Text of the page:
4. wr says:

    And the good news is that if those uppity minorities do manage to organize to put affirmative remedies to discrimination on the ballot, this same court has ruled that it’s not discriminatory for a state to do everything they can to prevent them from voting — but it is unconstitutional to keep billionaires from spending as much as they want to ensure the outcome they want at the polls.

    To a libertarian, this is called equality.

  5. superdestroyer says:


    Of I guess the progressives response is affirmative action today, affirmative action tomorrow, affirmative action forever. What is amazing is that 60 years after Brown v Board of Education that progressives are arguing for separate and unequal treatment on the basis of race/ethnicity/gender is not only legal but good public policy.

    I guess people have already forgotten the Gratz v Bollinger decision where the State of Michigan was caught red handed using separate and unequal admission standards for black and Latinos versus whites and Asians for undergraduates at the University of Michigan. When the State of Michigan responded to their lost in front of the Supreme Court by promising to keep using separate and unequal standards but would just not put the standards in writing what else were the voters of the state suppose to do?

    How many times are progressives going to argue that the cure for past discrimination is future discrimination.

  6. Dave Schuler says:

    I think it’s important to bear in mind that this decision was 6-2., Sotomayor and Ginsburg dissenting. That suggests that to the extent that ideology played a part in the decision it was on the part of the dissent.

    For supporters of affirmative action the task is now to persuade rather than depending on the Court to impose it.

  7. superdestroyer says:

    @Dave Schuler:

    If would be interesting to hear the supporters of affirmative action to make the argument that the University of Michigan at Dearborn was good enough for Jennifer Gratz but was not good enough for black students who had lower SAT scores and GPAs. As long as most Americans act from the POV that the dumbest student at the University of Michigan is smarter than the smartest students are all of the second tier universities in Michigan, then there is no room for affirmative action in America.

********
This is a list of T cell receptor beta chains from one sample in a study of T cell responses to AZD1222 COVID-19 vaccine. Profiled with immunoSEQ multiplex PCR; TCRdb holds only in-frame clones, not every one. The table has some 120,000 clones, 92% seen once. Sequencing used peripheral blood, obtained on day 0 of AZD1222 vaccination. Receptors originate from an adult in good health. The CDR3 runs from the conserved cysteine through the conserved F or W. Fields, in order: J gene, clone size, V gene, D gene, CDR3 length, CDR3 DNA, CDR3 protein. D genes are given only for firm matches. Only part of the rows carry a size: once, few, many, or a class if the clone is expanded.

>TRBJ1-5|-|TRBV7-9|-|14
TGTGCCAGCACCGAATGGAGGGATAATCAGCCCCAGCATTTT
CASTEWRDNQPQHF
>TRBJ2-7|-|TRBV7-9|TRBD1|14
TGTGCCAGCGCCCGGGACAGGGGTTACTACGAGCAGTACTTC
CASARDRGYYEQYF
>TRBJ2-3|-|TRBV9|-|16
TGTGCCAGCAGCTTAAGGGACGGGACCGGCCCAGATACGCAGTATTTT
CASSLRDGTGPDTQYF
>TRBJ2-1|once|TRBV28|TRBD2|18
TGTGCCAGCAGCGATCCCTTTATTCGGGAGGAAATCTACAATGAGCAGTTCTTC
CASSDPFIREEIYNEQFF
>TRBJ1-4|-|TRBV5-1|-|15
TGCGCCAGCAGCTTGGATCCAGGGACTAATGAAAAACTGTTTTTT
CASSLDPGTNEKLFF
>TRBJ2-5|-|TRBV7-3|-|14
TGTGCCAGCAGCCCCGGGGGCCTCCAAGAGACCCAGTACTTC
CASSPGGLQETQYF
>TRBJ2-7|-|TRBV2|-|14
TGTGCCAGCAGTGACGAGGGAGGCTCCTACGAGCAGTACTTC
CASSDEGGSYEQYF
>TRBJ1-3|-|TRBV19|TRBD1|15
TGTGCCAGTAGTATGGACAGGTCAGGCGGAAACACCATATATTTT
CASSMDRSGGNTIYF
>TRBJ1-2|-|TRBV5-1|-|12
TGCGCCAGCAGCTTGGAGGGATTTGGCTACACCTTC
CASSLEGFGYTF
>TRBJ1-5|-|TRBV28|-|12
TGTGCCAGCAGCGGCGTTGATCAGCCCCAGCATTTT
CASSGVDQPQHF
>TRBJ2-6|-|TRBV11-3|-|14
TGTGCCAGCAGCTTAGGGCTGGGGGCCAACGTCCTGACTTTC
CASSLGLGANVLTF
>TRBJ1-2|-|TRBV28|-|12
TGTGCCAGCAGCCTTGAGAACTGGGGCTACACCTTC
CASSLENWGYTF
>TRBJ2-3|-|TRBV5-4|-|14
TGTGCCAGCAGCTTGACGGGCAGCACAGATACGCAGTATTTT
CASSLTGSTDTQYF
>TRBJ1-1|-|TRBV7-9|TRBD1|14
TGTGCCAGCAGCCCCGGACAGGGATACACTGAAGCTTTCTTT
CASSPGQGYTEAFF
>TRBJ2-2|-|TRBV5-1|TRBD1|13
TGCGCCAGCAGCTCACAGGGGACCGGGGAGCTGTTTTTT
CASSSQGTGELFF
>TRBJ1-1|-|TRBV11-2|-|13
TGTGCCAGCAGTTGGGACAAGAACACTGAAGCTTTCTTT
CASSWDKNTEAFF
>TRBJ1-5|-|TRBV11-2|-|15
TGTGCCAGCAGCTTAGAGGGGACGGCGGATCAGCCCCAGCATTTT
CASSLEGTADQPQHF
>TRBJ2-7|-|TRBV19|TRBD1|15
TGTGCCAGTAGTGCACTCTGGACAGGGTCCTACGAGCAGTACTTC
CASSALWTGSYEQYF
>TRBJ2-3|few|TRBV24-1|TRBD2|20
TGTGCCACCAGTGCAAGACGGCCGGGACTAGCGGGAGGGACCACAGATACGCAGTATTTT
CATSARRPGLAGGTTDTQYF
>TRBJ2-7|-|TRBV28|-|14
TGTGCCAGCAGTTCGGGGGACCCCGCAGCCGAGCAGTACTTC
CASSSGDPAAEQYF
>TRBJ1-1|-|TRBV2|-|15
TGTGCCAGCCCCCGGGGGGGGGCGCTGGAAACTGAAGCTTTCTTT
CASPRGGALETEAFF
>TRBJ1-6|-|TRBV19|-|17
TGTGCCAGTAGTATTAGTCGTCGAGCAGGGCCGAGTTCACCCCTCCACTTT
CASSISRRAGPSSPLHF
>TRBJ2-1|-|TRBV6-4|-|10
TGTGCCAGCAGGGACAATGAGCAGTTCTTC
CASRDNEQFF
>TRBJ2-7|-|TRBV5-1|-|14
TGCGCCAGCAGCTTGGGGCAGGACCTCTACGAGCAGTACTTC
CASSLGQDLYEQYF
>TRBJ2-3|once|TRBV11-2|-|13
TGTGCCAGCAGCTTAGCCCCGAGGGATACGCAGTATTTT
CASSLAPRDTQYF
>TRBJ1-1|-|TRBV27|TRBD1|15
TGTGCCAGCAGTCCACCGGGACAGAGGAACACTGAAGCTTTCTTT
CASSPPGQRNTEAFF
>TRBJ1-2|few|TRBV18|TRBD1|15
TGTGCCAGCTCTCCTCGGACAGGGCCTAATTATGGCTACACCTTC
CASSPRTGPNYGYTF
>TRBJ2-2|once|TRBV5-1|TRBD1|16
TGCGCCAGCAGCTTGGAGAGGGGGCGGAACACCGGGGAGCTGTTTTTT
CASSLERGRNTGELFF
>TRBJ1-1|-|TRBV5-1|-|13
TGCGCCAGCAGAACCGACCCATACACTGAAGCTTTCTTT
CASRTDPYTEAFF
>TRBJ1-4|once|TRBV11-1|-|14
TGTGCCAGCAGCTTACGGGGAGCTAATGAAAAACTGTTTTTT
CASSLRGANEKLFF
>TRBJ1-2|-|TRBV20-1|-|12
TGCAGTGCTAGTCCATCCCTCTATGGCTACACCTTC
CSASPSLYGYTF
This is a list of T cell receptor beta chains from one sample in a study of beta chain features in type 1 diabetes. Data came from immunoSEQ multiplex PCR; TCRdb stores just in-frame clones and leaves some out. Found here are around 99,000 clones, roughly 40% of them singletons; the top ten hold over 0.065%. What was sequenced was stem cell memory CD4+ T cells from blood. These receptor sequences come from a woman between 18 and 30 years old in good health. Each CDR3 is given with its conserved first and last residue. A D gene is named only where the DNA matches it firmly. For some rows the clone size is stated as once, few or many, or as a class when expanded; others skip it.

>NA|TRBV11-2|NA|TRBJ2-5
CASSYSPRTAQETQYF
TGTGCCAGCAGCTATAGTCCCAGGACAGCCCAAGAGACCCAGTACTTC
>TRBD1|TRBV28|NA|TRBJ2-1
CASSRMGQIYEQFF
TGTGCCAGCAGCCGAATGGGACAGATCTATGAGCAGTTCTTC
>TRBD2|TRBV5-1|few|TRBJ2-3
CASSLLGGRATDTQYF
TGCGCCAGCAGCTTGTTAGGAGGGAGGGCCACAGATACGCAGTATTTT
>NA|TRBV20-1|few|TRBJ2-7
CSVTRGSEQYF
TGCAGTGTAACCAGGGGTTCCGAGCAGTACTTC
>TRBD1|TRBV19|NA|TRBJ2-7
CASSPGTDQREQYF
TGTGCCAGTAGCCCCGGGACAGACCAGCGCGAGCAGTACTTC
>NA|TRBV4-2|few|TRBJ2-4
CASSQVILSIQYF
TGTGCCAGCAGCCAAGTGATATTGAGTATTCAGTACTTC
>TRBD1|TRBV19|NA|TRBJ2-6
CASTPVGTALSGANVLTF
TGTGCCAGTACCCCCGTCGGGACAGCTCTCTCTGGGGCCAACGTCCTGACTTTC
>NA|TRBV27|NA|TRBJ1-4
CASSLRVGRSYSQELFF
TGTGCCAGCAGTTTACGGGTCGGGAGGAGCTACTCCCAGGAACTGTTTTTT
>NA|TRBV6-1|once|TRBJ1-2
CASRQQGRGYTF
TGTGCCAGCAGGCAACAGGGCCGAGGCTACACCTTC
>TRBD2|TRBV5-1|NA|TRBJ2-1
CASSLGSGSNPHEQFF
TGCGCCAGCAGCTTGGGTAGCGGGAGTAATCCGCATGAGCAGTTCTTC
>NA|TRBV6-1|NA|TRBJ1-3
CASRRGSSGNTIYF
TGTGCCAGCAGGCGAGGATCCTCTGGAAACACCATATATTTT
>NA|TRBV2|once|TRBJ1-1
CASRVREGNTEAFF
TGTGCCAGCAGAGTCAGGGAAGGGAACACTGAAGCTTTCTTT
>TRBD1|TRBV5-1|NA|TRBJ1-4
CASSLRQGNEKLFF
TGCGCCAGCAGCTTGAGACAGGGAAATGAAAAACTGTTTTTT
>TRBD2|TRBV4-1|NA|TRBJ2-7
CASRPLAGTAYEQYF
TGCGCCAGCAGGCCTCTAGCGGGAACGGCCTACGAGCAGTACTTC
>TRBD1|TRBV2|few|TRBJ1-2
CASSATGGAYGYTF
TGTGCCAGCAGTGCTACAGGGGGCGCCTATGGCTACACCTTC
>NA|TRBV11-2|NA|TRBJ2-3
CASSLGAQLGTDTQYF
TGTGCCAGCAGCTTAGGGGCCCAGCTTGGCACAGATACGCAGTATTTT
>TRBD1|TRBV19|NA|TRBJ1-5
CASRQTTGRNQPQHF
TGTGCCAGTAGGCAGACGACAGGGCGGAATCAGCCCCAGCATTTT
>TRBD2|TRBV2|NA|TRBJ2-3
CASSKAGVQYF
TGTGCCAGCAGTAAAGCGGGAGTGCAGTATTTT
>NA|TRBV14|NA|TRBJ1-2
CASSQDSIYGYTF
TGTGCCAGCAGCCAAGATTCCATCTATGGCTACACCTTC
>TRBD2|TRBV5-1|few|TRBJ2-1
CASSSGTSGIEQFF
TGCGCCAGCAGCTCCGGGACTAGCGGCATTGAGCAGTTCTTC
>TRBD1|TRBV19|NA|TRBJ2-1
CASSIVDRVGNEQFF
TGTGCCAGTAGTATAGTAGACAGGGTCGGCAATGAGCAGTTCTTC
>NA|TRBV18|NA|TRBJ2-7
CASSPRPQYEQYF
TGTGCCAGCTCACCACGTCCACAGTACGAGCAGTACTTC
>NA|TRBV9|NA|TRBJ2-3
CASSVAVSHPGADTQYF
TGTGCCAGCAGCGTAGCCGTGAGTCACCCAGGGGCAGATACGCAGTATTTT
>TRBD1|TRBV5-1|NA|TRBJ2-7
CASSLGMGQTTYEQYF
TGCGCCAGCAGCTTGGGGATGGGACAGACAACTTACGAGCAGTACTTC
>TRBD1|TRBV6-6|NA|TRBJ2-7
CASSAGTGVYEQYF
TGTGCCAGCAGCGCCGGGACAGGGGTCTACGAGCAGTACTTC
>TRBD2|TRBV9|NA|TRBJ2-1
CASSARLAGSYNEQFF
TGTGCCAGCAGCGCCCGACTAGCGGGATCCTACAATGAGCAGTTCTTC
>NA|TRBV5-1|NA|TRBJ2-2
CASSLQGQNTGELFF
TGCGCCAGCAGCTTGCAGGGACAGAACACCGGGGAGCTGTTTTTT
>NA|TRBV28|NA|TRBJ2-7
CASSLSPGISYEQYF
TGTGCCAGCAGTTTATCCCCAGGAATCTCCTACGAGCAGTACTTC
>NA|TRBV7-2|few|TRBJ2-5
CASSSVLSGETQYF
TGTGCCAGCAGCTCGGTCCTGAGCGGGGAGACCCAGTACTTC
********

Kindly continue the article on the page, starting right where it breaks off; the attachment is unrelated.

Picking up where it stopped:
8. stonetools says:

    I think TBogg nails Roberts here:

    Roberts Court doesn’t see money buying politicians or any racism in the US. It’s like looking at America through the eyes of a four year-old

    An alternative version is that Roberts is just a very smooth talking, polite plutocrat and racist. Hard to imagine someone as smart as him being THAT naïve.

  9. stonetools says:

    @Dave Schuler:

    “Persuade?” What the Roberts court is telling everybody is “Forget trying to make up for 400 years of slavery , 100 years of Jim Crow, and continuing discrimination to this day. You’re off the hook, guys! In fact , you can go back to treating blacks any way you want, and it’s not racism, because we’ve declared that racism is over!”
    What’s next? Resuscitating Plessy vs Ferguson? The Court told Plessy at that time that his being relegated to a “blacks only ” section wasn’t bigotry, either.

  10. DrDaveT says:

    I oppose Affirmative Action, not because I think that racial discrimination is a thing of the past — I don’t — but because it doesn’t work, and it isn’t helping to solve the problem. Which is real, and urgent.

    At least one prominent African-American agrees with me.

  11. Dave Schuler says:


    Uh, no. It said that the voters of the state of Michigan have the power to ban discrimination on the basis of race.

  12. OzarkHillbilly says:

    The Supreme Court may have just found a way to end the debate over Affirmative Action in education.

    Doug? You have said a lot of numb skull things over the years, but this one takes the cake. The SC can’t even find a way to end the debate over their own decisions.

  13. Grewgills says:

    Two if you include Clarence Thomas